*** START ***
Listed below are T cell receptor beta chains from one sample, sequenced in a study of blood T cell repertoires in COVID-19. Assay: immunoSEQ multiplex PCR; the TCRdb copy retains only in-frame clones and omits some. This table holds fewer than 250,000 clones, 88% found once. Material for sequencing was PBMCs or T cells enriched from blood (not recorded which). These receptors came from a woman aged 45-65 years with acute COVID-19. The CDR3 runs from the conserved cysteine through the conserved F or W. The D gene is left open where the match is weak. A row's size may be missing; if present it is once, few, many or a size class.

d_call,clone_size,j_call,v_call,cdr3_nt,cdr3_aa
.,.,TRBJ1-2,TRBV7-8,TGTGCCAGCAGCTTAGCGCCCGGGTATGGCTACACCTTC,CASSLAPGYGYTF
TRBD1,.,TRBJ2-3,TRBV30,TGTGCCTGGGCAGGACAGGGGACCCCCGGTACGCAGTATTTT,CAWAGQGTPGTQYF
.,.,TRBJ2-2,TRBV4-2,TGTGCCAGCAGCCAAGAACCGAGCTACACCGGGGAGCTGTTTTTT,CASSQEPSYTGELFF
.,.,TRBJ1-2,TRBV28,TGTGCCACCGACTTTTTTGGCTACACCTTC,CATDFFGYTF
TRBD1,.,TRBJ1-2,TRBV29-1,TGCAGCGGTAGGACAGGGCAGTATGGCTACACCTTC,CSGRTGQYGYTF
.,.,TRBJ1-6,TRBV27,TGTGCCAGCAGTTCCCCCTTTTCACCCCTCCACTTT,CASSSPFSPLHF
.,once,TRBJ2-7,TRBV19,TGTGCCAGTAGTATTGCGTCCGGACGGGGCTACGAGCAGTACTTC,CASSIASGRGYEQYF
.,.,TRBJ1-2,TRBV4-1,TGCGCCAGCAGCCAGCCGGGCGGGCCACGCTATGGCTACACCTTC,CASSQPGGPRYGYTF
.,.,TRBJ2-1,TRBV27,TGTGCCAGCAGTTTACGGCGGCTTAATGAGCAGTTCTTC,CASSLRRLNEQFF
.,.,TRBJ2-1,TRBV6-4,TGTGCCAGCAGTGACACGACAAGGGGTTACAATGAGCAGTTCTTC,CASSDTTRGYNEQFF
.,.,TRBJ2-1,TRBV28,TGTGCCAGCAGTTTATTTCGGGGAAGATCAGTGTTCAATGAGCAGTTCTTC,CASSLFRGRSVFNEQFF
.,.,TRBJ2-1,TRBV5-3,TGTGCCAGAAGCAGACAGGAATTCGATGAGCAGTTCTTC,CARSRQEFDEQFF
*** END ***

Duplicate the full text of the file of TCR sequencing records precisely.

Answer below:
Listed below are T cell receptor beta chains from one sample, sequenced in a study of blood T cell repertoires in COVID-19. Assay: immunoSEQ multiplex PCR; the TCRdb copy retains only in-frame clones and omits some. This table holds fewer than 250,000 clones, 88% found once. Material for sequencing was PBMCs or T cells enriched from blood (not recorded which). These receptors came from a woman aged 45-65 years with acute COVID-19. The CDR3 runs from the conserved cysteine through the conserved F or W. The D gene is left open where the match is weak. A row's size may be missing; if present it is once, few, many or a size class.

d_call,clone_size,j_call,v_call,cdr3_nt,cdr3_aa
.,.,TRBJ1-2,TRBV7-8,TGTGCCAGCAGCTTAGCGCCCGGGTATGGCTACACCTTC,CASSLAPGYGYTF
TRBD1,.,TRBJ2-3,TRBV30,TGTGCCTGGGCAGGACAGGGGACCCCCGGTACGCAGTATTTT,CAWAGQGTPGTQYF
.,.,TRBJ2-2,TRBV4-2,TGTGCCAGCAGCCAAGAACCGAGCTACACCGGGGAGCTGTTTTTT,CASSQEPSYTGELFF
.,.,TRBJ1-2,TRBV28,TGTGCCACCGACTTTTTTGGCTACACCTTC,CATDFFGYTF
TRBD1,.,TRBJ1-2,TRBV29-1,TGCAGCGGTAGGACAGGGCAGTATGGCTACACCTTC,CSGRTGQYGYTF
.,.,TRBJ1-6,TRBV27,TGTGCCAGCAGTTCCCCCTTTTCACCCCTCCACTTT,CASSSPFSPLHF
.,once,TRBJ2-7,TRBV19,TGTGCCAGTAGTATTGCGTCCGGACGGGGCTACGAGCAGTACTTC,CASSIASGRGYEQYF
.,.,TRBJ1-2,TRBV4-1,TGCGCCAGCAGCCAGCCGGGCGGGCCACGCTATGGCTACACCTTC,CASSQPGGPRYGYTF
.,.,TRBJ2-1,TRBV27,TGTGCCAGCAGTTTACGGCGGCTTAATGAGCAGTTCTTC,CASSLRRLNEQFF
.,.,TRBJ2-1,TRBV6-4,TGTGCCAGCAGTGACACGACAAGGGGTTACAATGAGCAGTTCTTC,CASSDTTRGYNEQFF
.,.,TRBJ2-1,TRBV28,TGTGCCAGCAGTTTATTTCGGGGAAGATCAGTGTTCAATGAGCAGTTCTTC,CASSLFRGRSVFNEQFF
.,.,TRBJ2-1,TRBV5-3,TGTGCCAGAAGCAGACAGGAATTCGATGAGCAGTTCTTC,CARSRQEFDEQFF